The same is true of Cornelius and his household. Peter was reluctant to preach to them, and he only baptized them after God took the first step of baptizing them with the Spirit. God was driving the apostles to act contrary to their culture and customs to spread the gospel to all nations.
Therefore, the laying of hands on the Samaritans did not provide merely gifts of the Spirit. In this case, it resulted in God providing the Spirit himself. Indeed, Luke refers to the Spirit “falling” on them — the same verb used in Acts 10:44 and 11:55 for the falling of the Spirit on Cornelius — which happened entirely without the laying on of hands and, as here, refers to the Spirit himself.
In fact, in the case of the Samaritans, Luke gives more credit to prayer —
(Act 8:15-17 ESV) 15 who came down and prayed for them that they might receive the Holy Spirit, 16 for he had not yet fallen on any of them, but they had only been baptized in the name of the Lord Jesus. 17 Then they laid their hands on them and they received the Holy Spirit.
They prayed for the receipt of the Spirit. The Spirit came following the laying of hands, but the grammar credits the prayer at least as much. The Spirit fell on them — presumably from heaven — not via the laying on of hands. (How would the Spirit fall from their hands?)
Why laying of hands, then? In the early church, hands were laid on Christians to charge them with a mission (Acts 6:6; 13:3). But we see the laying of hands as part of the ordinary conversion ritual, associated closely with baptism —
(Act 19:6 ESV) And when Paul had laid his hands on them, the Holy Spirit came on them, and they began speaking in tongues and prophesying.
(Act 9:17 ESV) So Ananias departed and entered the house. And laying his hands on him he said, “Brother Saul, the Lord Jesus who appeared to you on the road by which you came has sent me so that you may regain your sight and be filled with the Holy Spirit.”
(Heb 6:2 ESV) and of instruction about washings, the laying on of hands, the resurrection of the dead, and eternal judgment.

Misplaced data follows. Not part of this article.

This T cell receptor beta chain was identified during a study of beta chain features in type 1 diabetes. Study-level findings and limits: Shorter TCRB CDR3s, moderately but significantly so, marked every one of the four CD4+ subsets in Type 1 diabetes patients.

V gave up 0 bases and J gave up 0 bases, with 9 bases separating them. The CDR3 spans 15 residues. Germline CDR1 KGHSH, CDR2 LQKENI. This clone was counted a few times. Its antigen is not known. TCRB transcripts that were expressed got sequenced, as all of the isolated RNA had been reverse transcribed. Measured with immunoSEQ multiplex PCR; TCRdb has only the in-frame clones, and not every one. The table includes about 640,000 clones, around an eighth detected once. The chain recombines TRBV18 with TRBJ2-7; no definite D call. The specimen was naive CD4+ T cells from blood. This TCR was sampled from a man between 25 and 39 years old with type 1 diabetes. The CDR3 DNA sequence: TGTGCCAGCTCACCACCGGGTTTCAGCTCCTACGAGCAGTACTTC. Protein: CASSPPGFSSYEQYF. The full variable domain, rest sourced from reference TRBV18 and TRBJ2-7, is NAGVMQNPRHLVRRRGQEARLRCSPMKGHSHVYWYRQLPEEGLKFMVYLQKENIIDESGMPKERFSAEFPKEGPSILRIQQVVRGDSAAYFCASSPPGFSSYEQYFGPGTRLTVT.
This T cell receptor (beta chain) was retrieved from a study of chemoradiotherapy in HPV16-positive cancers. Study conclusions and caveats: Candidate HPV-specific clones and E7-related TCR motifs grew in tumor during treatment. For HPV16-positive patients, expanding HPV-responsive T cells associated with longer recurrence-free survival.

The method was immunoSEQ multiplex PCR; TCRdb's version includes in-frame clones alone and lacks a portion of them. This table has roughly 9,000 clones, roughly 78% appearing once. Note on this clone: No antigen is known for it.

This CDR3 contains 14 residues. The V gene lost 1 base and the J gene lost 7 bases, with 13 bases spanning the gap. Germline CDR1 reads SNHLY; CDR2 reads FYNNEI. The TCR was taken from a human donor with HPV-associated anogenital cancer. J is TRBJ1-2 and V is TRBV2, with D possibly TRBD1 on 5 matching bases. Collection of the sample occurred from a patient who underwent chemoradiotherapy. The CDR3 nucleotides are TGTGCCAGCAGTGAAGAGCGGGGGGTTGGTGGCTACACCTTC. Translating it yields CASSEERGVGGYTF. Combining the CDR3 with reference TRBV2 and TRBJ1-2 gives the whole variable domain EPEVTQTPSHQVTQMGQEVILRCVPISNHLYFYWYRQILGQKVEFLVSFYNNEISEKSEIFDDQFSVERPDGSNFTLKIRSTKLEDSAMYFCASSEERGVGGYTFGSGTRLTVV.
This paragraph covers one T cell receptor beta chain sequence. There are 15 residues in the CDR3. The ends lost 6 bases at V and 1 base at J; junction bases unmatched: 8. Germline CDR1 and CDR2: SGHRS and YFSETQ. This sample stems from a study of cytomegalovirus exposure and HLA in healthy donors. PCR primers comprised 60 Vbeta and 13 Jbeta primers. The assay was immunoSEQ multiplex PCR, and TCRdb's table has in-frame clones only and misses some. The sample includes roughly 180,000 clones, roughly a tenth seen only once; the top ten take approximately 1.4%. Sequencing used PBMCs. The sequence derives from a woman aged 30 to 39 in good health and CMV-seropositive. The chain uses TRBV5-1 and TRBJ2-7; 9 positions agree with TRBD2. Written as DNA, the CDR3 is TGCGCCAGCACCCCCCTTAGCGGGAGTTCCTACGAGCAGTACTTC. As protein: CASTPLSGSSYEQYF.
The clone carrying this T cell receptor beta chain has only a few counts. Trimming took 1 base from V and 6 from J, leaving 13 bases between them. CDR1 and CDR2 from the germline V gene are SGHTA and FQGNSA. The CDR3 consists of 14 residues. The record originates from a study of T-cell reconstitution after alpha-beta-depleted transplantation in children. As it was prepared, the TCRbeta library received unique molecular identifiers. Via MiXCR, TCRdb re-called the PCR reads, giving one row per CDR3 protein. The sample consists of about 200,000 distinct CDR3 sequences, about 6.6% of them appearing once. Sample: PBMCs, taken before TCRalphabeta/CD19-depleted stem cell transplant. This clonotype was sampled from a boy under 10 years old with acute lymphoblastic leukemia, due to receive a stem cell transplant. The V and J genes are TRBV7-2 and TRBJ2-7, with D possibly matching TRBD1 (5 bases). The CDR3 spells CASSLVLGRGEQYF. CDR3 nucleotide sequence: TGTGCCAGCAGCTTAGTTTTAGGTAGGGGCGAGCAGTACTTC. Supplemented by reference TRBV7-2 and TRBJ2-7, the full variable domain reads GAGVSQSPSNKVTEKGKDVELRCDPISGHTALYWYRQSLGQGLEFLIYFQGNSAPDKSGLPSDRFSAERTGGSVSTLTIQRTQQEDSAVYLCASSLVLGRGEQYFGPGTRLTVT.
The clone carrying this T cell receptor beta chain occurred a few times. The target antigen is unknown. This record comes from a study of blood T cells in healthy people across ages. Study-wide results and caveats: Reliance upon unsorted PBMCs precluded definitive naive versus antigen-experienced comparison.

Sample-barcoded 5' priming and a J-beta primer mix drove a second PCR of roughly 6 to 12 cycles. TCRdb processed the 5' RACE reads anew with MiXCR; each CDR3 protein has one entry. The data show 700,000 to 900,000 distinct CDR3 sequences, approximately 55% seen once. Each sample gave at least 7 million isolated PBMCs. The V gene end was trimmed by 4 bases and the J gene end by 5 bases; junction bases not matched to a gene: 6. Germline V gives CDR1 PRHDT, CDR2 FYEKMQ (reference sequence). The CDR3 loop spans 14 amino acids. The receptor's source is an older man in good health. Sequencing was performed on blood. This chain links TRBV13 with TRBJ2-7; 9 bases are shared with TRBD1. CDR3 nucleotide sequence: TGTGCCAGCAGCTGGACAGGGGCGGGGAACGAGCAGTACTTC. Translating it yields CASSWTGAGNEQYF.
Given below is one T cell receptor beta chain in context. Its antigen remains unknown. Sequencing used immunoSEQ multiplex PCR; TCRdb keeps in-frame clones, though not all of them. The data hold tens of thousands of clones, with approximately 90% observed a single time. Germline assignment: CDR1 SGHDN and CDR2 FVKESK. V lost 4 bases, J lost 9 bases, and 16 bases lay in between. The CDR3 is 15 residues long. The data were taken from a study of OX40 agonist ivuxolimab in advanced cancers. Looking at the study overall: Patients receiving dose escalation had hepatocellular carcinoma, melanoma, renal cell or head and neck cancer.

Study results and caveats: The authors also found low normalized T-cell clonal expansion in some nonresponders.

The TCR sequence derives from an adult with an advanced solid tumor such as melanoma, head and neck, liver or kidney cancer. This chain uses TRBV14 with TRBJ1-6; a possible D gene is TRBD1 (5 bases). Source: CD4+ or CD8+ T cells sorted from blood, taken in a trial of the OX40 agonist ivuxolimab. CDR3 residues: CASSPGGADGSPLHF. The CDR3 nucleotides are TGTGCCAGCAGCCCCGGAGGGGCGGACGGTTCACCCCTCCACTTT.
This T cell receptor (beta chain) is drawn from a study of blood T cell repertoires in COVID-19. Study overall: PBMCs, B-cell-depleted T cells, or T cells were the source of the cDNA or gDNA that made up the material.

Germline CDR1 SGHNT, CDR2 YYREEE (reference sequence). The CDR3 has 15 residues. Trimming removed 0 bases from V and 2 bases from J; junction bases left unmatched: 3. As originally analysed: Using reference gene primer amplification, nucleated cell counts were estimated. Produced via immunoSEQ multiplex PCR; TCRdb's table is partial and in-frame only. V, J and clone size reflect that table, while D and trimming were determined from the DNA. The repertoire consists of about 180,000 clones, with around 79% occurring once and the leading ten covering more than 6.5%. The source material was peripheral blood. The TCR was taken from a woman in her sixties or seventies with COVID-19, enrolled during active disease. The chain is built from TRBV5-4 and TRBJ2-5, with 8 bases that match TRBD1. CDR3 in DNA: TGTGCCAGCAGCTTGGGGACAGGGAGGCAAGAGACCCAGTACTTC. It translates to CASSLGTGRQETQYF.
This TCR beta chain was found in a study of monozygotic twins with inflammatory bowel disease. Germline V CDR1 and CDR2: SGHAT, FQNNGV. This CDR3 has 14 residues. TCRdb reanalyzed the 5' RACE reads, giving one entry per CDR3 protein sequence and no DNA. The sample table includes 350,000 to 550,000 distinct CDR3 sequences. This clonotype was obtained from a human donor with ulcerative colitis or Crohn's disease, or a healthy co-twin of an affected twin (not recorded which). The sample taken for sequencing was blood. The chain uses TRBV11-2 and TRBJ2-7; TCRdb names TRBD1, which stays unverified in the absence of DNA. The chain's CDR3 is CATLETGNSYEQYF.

But these are not two different things. To be converted and baptized is to be charged with a mission. Thus, the laying on of hands was not so much to magically convey the Spirit as to commission a new Christian for Kingdom work.
(1Ti 5:22 ESV) 22 Do not be hasty in the laying on of hands, nor take part in the sins of others; keep yourself pure.
(1Ti 4:14 ESV) 14 Do not neglect the gift you have, which was given you by prophecy when the council of elders laid their hands on you.
Then again, the laying on of hands is also associated with healing —
(Luk 4:40 ESV) 40 Now when the sun was setting, all those who had any who were sick with various diseases brought them to him, and he laid his hands on every one of them and healed them.
(Luk 13:13 ESV) 13 And he laid his hands on her, and immediately she was made straight, and she glorified God.
(Act 9:12 ESV) 12 and he has seen in a vision a man named Ananias come in and lay his hands on him so that he might regain his sight.”
(Act 28:8 ESV) 8 It happened that the father of Publius lay sick with fever and dysentery. And Paul visited him and prayed, and putting his hands on him healed him.
Therefore, we can’t dogmatically insist that gifts of the Holy Spirit are always given by the laying on of hands. Certainly, that is not what happened in Acts 8, as it was the Spirit himself that was given — by prayer but following the laying on of hands.
Why hands? Because the Samaritans had a defective conversion that needed to be cured. And the laying on of hands was a normal means of both healing and commissioning a new Christian.
Moreover, the physical touching of the Samaritans by the apostles — something a proper Jew would never do — symbolized the full inclusion of the Samaritans in the Christian community.
(to be continued)